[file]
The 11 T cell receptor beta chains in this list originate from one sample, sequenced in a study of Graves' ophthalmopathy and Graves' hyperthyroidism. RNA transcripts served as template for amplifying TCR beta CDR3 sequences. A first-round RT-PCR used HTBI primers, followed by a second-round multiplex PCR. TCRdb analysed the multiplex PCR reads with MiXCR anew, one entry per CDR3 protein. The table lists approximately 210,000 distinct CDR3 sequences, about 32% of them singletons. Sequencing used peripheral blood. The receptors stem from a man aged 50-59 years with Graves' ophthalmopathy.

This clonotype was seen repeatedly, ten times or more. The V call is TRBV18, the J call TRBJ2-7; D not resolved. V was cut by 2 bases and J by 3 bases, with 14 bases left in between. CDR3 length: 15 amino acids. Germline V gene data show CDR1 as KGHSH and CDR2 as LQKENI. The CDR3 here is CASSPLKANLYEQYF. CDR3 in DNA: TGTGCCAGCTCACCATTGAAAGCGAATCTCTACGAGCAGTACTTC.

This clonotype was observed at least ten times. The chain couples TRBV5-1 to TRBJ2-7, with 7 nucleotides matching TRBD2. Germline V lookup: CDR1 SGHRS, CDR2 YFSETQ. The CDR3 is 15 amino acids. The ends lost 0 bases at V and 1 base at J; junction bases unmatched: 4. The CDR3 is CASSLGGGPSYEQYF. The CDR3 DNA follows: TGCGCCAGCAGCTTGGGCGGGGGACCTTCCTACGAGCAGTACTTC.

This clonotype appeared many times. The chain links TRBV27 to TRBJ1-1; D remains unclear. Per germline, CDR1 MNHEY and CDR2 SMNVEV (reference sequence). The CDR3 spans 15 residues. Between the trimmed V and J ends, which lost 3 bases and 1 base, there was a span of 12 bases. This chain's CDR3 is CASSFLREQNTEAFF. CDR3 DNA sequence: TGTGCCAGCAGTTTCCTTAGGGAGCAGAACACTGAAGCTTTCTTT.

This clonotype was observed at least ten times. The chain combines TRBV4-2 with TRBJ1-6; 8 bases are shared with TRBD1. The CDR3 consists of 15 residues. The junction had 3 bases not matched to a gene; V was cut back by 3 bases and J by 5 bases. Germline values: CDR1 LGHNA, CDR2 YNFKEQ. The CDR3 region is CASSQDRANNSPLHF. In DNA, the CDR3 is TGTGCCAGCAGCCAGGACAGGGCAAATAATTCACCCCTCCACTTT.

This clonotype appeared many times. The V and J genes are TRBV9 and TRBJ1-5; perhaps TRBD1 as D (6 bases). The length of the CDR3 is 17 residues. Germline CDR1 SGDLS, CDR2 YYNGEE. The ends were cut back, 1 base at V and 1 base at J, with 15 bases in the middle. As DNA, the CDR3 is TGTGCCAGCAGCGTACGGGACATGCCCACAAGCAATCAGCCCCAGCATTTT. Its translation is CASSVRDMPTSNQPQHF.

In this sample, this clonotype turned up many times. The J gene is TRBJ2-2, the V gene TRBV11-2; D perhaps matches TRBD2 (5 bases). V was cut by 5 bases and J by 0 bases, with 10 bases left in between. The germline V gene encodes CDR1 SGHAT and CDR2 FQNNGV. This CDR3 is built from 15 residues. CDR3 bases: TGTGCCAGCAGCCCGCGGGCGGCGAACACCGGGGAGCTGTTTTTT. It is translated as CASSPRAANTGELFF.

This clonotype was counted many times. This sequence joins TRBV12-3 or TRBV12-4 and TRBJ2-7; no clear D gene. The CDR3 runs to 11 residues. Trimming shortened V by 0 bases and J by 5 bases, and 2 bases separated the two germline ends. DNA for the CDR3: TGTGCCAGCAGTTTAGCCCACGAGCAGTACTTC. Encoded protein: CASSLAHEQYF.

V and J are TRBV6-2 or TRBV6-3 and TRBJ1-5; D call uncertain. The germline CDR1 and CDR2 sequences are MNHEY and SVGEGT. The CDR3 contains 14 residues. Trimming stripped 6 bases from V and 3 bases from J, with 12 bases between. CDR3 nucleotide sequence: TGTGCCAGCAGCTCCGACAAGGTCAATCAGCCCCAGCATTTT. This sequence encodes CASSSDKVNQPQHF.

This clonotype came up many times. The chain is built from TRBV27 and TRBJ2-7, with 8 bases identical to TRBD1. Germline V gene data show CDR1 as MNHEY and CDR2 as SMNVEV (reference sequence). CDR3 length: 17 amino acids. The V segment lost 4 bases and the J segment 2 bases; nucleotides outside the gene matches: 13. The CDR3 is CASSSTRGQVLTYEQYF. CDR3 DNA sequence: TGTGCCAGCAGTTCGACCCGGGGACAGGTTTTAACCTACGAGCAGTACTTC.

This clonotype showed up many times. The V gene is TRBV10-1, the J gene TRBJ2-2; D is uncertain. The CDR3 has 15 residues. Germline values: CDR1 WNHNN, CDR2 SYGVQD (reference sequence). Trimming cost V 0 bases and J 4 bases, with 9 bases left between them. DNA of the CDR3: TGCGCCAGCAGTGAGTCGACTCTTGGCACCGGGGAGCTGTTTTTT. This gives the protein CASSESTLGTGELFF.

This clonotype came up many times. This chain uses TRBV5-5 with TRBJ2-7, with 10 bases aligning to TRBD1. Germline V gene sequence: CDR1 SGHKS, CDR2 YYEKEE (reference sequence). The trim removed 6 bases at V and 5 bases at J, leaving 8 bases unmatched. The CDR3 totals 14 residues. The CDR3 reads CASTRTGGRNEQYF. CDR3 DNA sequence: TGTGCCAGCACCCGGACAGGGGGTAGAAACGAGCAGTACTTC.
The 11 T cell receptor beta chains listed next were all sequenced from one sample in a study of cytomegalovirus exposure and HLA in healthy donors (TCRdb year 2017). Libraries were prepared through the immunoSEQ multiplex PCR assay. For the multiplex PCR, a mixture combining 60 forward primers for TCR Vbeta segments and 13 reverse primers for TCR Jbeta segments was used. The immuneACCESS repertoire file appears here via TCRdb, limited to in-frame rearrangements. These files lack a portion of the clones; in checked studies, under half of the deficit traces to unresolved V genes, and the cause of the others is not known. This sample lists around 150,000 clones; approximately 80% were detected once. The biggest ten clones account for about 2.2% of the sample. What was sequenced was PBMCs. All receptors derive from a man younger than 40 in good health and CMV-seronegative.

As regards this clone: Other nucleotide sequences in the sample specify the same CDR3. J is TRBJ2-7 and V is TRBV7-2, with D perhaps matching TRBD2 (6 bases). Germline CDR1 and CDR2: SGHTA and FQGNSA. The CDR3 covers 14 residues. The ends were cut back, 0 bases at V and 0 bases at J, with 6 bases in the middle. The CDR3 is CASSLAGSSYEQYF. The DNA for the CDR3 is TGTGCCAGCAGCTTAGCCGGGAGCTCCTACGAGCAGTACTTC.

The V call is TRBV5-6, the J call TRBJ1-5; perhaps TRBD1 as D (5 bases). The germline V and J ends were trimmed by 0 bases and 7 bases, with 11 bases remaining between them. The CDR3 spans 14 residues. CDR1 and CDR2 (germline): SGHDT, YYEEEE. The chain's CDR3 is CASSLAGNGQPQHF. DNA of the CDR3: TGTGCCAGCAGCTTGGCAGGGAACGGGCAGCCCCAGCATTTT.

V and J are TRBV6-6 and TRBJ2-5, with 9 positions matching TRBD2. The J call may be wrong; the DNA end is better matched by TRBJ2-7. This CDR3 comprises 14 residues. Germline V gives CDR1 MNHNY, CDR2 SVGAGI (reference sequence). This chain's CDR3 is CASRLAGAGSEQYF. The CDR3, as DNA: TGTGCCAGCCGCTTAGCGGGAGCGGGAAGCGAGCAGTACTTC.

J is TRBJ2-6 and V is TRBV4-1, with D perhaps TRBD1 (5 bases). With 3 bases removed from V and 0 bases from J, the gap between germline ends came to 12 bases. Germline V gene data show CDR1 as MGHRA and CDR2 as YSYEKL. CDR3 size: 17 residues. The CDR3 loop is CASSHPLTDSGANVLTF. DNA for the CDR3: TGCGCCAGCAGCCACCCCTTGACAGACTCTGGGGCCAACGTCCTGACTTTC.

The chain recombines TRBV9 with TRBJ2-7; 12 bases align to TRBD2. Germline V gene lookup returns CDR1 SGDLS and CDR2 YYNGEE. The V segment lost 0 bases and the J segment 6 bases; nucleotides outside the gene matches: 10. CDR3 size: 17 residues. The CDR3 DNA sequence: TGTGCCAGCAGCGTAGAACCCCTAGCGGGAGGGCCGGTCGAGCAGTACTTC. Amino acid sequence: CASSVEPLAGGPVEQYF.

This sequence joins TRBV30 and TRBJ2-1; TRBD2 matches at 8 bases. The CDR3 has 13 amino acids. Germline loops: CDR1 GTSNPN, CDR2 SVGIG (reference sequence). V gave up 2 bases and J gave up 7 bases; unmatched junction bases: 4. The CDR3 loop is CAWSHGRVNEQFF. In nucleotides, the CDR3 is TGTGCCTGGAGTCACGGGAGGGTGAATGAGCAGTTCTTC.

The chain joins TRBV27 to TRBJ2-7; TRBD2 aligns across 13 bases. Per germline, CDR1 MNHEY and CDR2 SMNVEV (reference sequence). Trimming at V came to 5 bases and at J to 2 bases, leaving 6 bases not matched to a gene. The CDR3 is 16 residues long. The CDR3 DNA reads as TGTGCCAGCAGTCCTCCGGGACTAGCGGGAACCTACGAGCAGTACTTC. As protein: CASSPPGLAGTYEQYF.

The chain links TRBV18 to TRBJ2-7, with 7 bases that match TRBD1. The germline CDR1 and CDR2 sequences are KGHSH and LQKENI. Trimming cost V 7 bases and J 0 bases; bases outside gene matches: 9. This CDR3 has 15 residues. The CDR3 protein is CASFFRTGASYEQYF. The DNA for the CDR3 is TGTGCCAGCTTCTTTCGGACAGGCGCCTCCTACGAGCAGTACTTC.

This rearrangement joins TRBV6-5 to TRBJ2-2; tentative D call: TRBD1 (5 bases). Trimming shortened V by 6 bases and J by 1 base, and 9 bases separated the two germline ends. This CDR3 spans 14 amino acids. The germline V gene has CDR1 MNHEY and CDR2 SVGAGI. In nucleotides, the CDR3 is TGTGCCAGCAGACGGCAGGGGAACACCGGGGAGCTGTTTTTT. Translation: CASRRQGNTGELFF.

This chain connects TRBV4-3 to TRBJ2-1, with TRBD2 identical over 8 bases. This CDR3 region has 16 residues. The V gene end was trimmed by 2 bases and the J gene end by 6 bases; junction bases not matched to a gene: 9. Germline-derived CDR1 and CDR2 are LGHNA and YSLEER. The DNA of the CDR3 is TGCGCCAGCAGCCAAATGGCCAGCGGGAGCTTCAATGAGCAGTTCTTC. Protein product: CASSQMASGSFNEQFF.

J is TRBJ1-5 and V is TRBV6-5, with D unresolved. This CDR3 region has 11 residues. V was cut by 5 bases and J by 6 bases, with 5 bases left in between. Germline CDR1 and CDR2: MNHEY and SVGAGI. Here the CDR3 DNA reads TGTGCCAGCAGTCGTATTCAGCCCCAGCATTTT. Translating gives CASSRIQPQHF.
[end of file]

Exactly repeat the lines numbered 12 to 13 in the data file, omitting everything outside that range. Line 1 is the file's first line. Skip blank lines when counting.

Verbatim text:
This clonotype came up many times. This chain uses TRBV5-5 with TRBJ2-7, with 10 bases aligning to TRBD1. Germline V gene sequence: CDR1 SGHKS, CDR2 YYEKEE (reference sequence). The trim removed 6 bases at V and 5 bases at J, leaving 8 bases unmatched. The CDR3 totals 14 residues. The CDR3 reads CASTRTGGRNEQYF. CDR3 DNA sequence: TGTGCCAGCACCCGGACAGGGGGTAGAAACGAGCAGTACTTC.
The 11 T cell receptor beta chains listed next were all sequenced from one sample in a study of cytomegalovirus exposure and HLA in healthy donors (TCRdb year 2017). Libraries were prepared through the immunoSEQ multiplex PCR assay. For the multiplex PCR, a mixture combining 60 forward primers for TCR Vbeta segments and 13 reverse primers for TCR Jbeta segments was used. The immuneACCESS repertoire file appears here via TCRdb, limited to in-frame rearrangements. These files lack a portion of the clones; in checked studies, under half of the deficit traces to unresolved V genes, and the cause of the others is not known. This sample lists around 150,000 clones; approximately 80% were detected once. The biggest ten clones account for about 2.2% of the sample. What was sequenced was PBMCs. All receptors derive from a man younger than 40 in good health and CMV-seronegative.